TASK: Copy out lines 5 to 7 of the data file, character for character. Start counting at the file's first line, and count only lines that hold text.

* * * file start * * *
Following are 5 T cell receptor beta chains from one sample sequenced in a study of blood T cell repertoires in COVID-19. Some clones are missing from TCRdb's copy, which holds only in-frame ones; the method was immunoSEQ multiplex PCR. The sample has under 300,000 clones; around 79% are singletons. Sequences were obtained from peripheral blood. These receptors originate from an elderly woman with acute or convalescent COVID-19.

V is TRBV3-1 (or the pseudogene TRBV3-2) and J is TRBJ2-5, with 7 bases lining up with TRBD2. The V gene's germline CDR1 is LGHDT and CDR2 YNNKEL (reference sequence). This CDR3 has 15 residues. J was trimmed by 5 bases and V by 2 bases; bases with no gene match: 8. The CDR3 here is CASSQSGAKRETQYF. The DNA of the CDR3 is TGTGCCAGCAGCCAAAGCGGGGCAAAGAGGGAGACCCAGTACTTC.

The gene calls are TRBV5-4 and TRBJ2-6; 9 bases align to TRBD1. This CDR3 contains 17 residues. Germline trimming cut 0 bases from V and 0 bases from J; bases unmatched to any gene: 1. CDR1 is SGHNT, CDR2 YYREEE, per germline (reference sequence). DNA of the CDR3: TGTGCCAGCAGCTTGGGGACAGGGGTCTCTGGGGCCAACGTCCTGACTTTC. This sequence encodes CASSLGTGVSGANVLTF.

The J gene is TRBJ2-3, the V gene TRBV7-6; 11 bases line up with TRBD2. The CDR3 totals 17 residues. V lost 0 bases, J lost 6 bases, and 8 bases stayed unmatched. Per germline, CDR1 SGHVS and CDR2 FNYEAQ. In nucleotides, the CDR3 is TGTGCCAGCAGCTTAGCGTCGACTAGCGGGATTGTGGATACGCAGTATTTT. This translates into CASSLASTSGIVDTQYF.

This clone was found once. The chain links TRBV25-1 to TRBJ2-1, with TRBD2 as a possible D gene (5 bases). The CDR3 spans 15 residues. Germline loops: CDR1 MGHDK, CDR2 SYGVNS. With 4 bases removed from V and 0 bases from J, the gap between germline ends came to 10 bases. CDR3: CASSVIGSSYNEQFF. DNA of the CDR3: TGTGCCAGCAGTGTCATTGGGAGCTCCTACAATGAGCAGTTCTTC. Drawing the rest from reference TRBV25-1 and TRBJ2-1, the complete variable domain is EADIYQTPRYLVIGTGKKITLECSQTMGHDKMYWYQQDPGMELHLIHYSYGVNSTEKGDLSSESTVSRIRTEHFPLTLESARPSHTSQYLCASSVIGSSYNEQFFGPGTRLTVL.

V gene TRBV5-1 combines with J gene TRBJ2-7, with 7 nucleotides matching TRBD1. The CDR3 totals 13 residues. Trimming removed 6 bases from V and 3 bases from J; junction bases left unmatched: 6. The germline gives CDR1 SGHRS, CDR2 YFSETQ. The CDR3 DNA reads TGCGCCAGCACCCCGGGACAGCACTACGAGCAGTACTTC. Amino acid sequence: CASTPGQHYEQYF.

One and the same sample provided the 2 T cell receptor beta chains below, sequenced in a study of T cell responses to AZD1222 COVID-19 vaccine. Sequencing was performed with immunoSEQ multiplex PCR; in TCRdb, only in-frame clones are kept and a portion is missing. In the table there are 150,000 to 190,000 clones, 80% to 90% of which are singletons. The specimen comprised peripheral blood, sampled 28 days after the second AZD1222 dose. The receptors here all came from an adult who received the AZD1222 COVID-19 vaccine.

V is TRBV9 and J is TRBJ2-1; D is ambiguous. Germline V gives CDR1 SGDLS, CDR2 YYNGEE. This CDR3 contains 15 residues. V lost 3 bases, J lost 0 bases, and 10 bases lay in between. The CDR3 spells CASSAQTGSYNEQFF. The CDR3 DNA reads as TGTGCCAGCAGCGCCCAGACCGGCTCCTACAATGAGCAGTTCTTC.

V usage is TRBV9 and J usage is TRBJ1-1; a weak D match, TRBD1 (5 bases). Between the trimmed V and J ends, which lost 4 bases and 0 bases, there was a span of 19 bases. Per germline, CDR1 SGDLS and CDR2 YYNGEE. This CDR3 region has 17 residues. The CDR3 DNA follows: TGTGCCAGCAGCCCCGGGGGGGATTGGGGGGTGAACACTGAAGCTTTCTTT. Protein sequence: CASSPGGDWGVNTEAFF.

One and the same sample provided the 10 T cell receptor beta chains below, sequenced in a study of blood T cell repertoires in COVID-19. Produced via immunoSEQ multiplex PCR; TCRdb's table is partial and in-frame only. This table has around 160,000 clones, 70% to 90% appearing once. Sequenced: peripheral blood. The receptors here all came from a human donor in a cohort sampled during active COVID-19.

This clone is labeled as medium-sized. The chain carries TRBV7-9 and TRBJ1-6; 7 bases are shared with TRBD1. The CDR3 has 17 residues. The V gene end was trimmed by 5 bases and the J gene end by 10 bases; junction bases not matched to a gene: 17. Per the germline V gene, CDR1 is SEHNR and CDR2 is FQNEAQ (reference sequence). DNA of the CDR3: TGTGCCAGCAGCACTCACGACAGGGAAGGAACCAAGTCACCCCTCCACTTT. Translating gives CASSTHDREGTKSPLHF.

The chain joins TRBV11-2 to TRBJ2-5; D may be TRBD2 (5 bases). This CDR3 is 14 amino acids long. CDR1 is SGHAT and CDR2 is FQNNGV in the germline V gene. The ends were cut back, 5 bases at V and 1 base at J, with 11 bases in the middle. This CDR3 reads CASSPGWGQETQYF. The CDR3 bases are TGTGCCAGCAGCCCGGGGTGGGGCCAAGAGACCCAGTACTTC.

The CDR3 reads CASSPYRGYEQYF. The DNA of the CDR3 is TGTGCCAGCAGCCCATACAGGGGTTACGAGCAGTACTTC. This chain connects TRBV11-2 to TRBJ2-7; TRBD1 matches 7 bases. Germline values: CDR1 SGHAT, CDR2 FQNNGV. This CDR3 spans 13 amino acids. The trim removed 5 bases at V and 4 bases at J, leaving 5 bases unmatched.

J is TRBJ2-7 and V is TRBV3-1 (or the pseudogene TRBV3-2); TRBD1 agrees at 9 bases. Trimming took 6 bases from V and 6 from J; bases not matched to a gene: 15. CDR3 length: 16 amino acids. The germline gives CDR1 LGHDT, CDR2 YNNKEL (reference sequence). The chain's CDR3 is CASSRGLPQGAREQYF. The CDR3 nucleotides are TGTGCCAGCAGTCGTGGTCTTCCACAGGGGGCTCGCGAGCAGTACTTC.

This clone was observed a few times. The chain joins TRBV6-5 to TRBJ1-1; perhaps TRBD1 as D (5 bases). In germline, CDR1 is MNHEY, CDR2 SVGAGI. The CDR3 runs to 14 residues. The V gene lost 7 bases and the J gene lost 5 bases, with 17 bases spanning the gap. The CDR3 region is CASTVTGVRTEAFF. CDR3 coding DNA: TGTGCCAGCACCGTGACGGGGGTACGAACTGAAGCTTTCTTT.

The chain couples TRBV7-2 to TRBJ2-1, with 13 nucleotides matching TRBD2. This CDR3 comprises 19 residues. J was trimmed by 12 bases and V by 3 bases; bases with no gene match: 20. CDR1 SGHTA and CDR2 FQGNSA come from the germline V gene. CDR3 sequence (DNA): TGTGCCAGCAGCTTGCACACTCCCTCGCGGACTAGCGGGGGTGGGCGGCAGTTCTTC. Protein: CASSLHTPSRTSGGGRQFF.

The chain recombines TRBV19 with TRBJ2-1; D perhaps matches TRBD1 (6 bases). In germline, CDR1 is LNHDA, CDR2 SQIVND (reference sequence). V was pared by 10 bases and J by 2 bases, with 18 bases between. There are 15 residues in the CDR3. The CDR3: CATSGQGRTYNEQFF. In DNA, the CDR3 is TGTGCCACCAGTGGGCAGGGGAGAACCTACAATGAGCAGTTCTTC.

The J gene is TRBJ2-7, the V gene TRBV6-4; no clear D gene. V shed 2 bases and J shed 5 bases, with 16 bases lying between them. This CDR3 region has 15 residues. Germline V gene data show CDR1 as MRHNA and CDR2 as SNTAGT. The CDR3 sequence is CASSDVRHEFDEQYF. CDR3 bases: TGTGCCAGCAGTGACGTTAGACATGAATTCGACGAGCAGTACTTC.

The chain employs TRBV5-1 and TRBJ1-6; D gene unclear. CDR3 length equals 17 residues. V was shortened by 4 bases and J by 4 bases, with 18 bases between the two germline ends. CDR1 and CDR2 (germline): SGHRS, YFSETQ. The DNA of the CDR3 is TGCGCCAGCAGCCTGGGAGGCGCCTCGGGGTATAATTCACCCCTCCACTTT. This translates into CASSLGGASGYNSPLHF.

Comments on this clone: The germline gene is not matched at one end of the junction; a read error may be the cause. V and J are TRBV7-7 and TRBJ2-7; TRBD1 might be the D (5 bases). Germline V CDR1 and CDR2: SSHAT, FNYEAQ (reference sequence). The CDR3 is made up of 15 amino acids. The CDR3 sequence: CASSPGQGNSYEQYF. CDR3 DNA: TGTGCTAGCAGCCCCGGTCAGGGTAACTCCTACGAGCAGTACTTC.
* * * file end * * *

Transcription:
This clone was found once. The chain links TRBV25-1 to TRBJ2-1, with TRBD2 as a possible D gene (5 bases). The CDR3 spans 15 residues. Germline loops: CDR1 MGHDK, CDR2 SYGVNS. With 4 bases removed from V and 0 bases from J, the gap between germline ends came to 10 bases. CDR3: CASSVIGSSYNEQFF. DNA of the CDR3: TGTGCCAGCAGTGTCATTGGGAGCTCCTACAATGAGCAGTTCTTC. Drawing the rest from reference TRBV25-1 and TRBJ2-1, the complete variable domain is EADIYQTPRYLVIGTGKKITLECSQTMGHDKMYWYQQDPGMELHLIHYSYGVNSTEKGDLSSESTVSRIRTEHFPLTLESARPSHTSQYLCASSVIGSSYNEQFFGPGTRLTVL.

V gene TRBV5-1 combines with J gene TRBJ2-7, with 7 nucleotides matching TRBD1. The CDR3 totals 13 residues. Trimming removed 6 bases from V and 3 bases from J; junction bases left unmatched: 6. The germline gives CDR1 SGHRS, CDR2 YFSETQ. The CDR3 DNA reads TGCGCCAGCACCCCGGGACAGCACTACGAGCAGTACTTC. Amino acid sequence: CASTPGQHYEQYF.

One and the same sample provided the 2 T cell receptor beta chains below, sequenced in a study of T cell responses to AZD1222 COVID-19 vaccine. Sequencing was performed with immunoSEQ multiplex PCR; in TCRdb, only in-frame clones are kept and a portion is missing. In the table there are 150,000 to 190,000 clones, 80% to 90% of which are singletons. The specimen comprised peripheral blood, sampled 28 days after the second AZD1222 dose. The receptors here all came from an adult who received the AZD1222 COVID-19 vaccine.